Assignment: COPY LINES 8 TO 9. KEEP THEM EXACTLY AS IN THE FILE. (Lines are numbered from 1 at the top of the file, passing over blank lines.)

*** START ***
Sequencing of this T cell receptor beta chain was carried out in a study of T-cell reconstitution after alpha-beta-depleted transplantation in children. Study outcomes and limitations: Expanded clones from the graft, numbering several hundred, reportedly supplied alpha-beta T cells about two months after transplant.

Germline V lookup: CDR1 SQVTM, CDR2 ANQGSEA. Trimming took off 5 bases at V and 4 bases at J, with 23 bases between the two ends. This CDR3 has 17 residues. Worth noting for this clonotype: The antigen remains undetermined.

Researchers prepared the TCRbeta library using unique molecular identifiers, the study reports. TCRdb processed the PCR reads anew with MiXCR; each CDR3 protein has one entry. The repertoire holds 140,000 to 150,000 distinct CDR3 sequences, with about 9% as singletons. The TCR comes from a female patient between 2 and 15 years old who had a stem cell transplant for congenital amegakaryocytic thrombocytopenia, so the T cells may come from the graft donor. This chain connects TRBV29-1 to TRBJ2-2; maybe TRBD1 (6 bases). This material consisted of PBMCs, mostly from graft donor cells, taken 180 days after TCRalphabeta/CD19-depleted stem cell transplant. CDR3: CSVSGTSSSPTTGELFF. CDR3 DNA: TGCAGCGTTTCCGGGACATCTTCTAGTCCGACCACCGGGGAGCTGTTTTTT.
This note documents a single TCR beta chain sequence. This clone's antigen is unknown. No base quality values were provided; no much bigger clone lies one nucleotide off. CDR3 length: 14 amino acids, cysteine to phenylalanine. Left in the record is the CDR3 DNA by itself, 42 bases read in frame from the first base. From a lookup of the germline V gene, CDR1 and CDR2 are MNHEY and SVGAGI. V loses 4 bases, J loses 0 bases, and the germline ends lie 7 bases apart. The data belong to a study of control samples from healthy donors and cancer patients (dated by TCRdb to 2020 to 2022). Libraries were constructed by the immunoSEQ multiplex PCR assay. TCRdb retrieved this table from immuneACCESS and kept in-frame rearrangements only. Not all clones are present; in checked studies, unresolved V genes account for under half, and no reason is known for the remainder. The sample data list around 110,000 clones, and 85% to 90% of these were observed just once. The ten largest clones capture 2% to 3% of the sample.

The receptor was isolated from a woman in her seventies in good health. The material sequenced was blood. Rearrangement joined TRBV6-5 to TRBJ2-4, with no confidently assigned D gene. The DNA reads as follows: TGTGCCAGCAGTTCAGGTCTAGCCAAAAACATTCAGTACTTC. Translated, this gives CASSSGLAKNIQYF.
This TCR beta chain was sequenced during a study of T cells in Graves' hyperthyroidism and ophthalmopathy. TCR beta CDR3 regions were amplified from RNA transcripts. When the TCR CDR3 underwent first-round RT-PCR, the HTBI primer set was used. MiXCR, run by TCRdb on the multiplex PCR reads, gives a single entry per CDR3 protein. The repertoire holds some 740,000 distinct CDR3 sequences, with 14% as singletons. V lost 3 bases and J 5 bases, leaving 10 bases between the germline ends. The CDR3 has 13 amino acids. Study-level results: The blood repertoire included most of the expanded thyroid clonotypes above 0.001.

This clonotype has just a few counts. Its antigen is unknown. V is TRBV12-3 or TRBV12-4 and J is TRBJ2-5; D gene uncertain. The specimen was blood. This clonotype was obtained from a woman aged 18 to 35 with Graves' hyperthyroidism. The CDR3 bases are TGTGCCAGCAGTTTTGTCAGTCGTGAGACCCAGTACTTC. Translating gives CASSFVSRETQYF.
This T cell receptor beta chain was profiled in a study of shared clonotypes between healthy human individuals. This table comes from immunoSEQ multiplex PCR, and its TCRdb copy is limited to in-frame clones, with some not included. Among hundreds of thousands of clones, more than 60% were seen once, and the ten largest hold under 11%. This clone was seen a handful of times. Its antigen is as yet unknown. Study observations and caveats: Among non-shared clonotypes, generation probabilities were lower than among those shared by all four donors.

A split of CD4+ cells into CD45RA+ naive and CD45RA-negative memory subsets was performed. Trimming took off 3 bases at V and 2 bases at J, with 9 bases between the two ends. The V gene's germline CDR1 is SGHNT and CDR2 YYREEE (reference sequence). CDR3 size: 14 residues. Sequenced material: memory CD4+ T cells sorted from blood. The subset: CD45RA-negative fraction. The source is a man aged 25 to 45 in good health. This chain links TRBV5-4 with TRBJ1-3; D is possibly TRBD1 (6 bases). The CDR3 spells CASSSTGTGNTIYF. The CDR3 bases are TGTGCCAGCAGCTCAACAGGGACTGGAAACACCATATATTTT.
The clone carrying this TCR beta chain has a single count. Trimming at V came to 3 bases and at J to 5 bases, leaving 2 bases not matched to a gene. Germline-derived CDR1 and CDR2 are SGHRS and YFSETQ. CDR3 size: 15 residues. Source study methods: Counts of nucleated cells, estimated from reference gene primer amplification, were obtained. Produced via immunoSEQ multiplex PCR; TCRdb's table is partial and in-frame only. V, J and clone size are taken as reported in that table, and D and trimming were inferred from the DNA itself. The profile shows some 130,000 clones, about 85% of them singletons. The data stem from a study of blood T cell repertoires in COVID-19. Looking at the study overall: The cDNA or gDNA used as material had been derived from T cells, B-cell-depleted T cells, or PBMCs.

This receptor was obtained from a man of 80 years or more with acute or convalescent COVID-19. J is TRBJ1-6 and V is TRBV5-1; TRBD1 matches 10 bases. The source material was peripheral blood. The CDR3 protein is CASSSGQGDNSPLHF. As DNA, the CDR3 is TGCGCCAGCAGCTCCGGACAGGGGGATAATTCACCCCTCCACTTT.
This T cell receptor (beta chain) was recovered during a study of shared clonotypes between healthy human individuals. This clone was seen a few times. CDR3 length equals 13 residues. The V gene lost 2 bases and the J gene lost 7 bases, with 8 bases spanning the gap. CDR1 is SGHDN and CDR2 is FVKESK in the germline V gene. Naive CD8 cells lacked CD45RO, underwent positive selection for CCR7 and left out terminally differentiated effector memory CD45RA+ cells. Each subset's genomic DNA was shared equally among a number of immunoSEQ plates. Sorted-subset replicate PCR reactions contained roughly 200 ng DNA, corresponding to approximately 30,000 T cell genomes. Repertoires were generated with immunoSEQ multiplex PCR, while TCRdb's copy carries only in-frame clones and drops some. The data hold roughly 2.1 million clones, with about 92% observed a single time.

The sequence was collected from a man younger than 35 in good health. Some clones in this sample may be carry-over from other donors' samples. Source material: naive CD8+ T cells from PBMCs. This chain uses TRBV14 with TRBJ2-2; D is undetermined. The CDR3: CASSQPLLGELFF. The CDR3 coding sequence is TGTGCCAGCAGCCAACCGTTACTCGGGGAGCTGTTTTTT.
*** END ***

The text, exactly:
This T cell receptor beta chain was profiled in a study of shared clonotypes between healthy human individuals. This table comes from immunoSEQ multiplex PCR, and its TCRdb copy is limited to in-frame clones, with some not included. Among hundreds of thousands of clones, more than 60% were seen once, and the ten largest hold under 11%. This clone was seen a handful of times. Its antigen is as yet unknown. Study observations and caveats: Among non-shared clonotypes, generation probabilities were lower than among those shared by all four donors.

A split of CD4+ cells into CD45RA+ naive and CD45RA-negative memory subsets was performed. Trimming took off 3 bases at V and 2 bases at J, with 9 bases between the two ends. The V gene's germline CDR1 is SGHNT and CDR2 YYREEE (reference sequence). CDR3 size: 14 residues. Sequenced material: memory CD4+ T cells sorted from blood. The subset: CD45RA-negative fraction. The source is a man aged 25 to 45 in good health. This chain links TRBV5-4 with TRBJ1-3; D is possibly TRBD1 (6 bases). The CDR3 spells CASSSTGTGNTIYF. The CDR3 bases are TGTGCCAGCAGCTCAACAGGGACTGGAAACACCATATATTTT.